U. S. District Court for the Eastern District of Louisiana Declines to Hold Jones Act Employer Liable and Vessel Unseaworthy

[A] seaman’s burden to prove causation between his employer’s negligence and his injury is “very light.” O’Neill v. Seariver Mar., Inc., 246 F. App’x 278, 280 (5th Cir. 2007) (quoting Martin v. John W. Stone Oil Distrib., Inc., 819 F.2d 547, 548 (5th Cir. 1987)).

However, the United States District Court for the Eastern District of Louisiana recently dismissed a Jones Act seaman’s claims for negligence and unseaworthiness, confirming that the seaman’s burden is not weightless.

Douglas v. Chem Carriers Towing, LLC – Background

In Douglas v. Chem Carriers Towing, LLC, 409 F. Supp. 3d 570 (E.D. La. 2019), appeal dismissed sub nom. Douglas v. Chem Carriers Towing, L.L.C., No. 19-30787, 2020 WL 1480847 (5th Cir. Mar. 11, 2020), plaintiff, Anthony Douglas, sued his employer for Jones Act negligence and for the alleged unseaworthiness of the M/V MISS DANIELLE, the inland push boat to which he was assigned at the time of his alleged accident. Payment of maintenance and cure was not disputed.

Douglas alleged that he slipped and fell while exiting the MISS DANIELLE’s shower. As Douglas was exiting the shower, his right foot caught on the shower’s 9.5-inch threshold. Id. at 573. Douglas alleged that his employer, Chem Carriers Towing, LLC (“Chem Carriers”), was negligent for providing a shower that was unsafe due to the shower threshold height and the lack of grab bars. He also argued that he was not allowed sufficient time to rest prior to his decision to shower, contributing to his injury. Id at 574. In support of his claims, Douglas retained a marine liability expert, Michael Weeks.

After the close of discovery, Chem Carriers moved for summary judgment on the issue of liability, and a motion in limine regarding Weeks’ report, opinions and testimony. District Court Judge Sarah Vance addressed each of Douglas’ claims individually. Prior to issuing her Order and Reasons on summary judgment, Judge Vance excluded Weeks under separate cover, holding that his testimony was unreliable and inadmissible. See generally Douglas v. Chem Carriers Towing, LLC, 431 F. Supp. 3d 830 (E.D. La. 2019).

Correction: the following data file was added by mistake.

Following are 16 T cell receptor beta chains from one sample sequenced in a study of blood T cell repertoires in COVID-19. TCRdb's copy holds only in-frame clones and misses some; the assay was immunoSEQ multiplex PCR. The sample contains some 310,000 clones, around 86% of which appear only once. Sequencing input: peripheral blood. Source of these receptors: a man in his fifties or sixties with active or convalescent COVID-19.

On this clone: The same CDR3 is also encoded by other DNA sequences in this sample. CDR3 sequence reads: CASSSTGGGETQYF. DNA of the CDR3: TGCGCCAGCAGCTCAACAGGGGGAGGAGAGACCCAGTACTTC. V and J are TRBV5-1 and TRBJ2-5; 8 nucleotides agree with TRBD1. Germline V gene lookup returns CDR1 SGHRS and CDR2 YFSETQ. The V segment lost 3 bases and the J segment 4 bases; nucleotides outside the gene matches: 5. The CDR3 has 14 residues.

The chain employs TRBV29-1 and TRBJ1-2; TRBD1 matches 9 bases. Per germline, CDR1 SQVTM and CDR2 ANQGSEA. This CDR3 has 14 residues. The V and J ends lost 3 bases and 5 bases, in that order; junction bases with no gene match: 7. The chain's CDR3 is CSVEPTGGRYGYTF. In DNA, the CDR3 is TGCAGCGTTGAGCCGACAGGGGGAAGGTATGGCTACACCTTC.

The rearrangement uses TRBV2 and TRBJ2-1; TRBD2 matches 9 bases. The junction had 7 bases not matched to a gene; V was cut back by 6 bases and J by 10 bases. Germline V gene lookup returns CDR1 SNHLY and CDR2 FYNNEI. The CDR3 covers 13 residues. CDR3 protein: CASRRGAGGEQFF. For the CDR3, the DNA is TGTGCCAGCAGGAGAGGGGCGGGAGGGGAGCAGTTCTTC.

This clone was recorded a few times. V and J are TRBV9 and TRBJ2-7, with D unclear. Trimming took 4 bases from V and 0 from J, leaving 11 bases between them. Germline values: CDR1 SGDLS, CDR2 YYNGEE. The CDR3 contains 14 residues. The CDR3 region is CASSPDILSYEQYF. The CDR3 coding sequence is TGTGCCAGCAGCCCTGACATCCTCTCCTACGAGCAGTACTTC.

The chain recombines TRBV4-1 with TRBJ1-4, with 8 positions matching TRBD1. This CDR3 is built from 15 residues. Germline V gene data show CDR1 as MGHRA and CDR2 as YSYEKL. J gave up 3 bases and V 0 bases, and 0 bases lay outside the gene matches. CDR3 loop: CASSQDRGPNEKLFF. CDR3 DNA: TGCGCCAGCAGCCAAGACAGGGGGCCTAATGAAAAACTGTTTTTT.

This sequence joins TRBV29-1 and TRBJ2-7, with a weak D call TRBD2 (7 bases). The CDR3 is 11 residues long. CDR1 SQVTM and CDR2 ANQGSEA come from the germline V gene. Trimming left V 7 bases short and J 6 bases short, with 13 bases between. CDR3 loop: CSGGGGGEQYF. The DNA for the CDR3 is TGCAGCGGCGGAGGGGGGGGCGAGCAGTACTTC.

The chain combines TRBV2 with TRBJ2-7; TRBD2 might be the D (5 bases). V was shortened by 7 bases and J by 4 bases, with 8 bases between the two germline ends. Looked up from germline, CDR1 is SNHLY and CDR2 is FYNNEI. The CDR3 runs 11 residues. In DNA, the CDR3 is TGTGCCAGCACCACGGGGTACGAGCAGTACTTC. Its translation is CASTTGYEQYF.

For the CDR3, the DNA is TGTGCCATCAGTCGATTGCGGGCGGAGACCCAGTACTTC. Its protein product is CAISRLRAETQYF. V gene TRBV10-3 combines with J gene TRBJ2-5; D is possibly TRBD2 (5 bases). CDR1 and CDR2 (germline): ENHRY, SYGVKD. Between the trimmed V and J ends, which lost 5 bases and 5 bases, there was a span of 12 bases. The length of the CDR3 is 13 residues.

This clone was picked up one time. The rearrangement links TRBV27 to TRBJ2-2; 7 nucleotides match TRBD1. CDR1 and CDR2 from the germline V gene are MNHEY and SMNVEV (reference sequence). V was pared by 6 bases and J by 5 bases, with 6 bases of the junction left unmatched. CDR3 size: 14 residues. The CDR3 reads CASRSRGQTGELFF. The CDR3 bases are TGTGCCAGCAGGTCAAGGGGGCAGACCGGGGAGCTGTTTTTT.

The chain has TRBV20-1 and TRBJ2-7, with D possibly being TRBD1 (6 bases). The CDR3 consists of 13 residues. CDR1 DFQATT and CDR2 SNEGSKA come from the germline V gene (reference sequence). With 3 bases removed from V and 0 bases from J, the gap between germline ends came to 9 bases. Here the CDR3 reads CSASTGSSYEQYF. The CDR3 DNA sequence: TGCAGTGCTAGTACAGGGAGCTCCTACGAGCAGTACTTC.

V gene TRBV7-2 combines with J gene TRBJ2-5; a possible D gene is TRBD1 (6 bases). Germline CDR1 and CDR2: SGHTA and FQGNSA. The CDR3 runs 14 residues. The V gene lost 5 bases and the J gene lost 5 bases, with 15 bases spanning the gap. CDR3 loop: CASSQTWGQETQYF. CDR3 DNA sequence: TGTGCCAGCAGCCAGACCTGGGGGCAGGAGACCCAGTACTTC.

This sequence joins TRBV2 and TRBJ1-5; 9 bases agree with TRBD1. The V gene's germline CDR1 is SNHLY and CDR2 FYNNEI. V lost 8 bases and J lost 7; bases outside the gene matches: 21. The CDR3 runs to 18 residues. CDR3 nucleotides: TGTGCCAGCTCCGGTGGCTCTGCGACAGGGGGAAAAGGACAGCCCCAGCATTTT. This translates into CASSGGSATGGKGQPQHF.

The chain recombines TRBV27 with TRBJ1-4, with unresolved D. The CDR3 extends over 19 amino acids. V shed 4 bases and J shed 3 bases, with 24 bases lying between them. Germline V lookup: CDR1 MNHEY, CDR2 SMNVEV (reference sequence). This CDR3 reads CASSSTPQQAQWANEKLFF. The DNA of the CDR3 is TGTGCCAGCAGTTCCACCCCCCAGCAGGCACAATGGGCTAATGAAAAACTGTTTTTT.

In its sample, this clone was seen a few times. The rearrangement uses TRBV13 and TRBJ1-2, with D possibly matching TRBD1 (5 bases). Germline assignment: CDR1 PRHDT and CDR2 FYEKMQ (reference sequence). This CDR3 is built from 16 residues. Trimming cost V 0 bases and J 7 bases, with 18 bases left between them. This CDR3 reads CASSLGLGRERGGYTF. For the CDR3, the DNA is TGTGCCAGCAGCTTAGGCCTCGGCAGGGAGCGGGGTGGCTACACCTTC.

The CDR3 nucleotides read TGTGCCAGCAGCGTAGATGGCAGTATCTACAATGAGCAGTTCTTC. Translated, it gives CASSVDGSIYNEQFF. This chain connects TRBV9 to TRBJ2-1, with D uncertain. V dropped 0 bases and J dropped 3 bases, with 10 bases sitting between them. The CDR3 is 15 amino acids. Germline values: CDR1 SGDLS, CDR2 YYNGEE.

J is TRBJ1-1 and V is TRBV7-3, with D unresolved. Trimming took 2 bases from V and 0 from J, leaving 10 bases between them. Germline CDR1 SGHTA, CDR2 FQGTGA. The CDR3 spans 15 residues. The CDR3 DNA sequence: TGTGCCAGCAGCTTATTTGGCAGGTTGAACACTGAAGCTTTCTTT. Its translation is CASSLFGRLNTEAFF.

Judge Vance’s Ruling

Regarding the MISS DANIELLE’s shower, Judge Vance held that “[n]either the plaintiff nor his excluded expert identified any applicable regulations or standards that apply to an uninspected towing vessel—or if so, that apply specifically to the design of a shower—which might substantiate the plaintiff’s claim.” 409 F. Supp. 3d 570, 576 (E.D. La. 2019) (citations omitted). Though Judge Vance found that OSHA regulations apply to uninspected towing vessels, such as the MISS DANIELLE, “these regulations do not govern the shower features that the plaintiff points to as being unsafe—that is, the threshold height, tile floor, and absence of grab bars.” Id. at 576.

Furthermore, Judge Vance stated that “the evidence would not support a jury’s finding that a risk actually did exist. A threshold less than a foot in height is not so high that, in light of common experience, one would not expect to be able to step over it. Indeed, Douglas had previously used the shower on the MISS DANIELLE twice before without incident.” Id at 577.

Douglas also argued that his fatigue played a role in the accident, because “he was told to travel to the place of his next assignment following the end of his shift[.]” Id. at 580. Judge Vance was similarly unpersuaded: “[a]s an initial matter, the plaintiff himself has never suggested that he felt fatigued, or that any fatigue caused his accident. He did not note being fatigued when he reported the accident to Chem Carriers, or when he visited a nurse after the accident.” Id.

Furthermore, regarding Douglas’ expert’s opinion that Chem Carriers violated the U. S. Coast Guard’s 12 Hour Rule (46 U.S.C. § 8104(h), which forbids a vessel’s crewmembers from working more than twelve hours in a twenty-four-hour period), the Court did not read this rule as a general matter, to suggest that an employer cannot allow a seaman to shower following a twelve-hour shift without creating an unreasonably unsafe condition. And in the context of this specific case, no evidence exists that the plaintiff’s work caused him to suffer fatigue to such an extent that an able-bodied seaman would be impeded from lifting his foot 9.5 inches over an open and obvious shower threshold.

Overall, therefore, no triable issue of fact exists with regard to the plaintiff’s fatigue.

Id. at 580-581.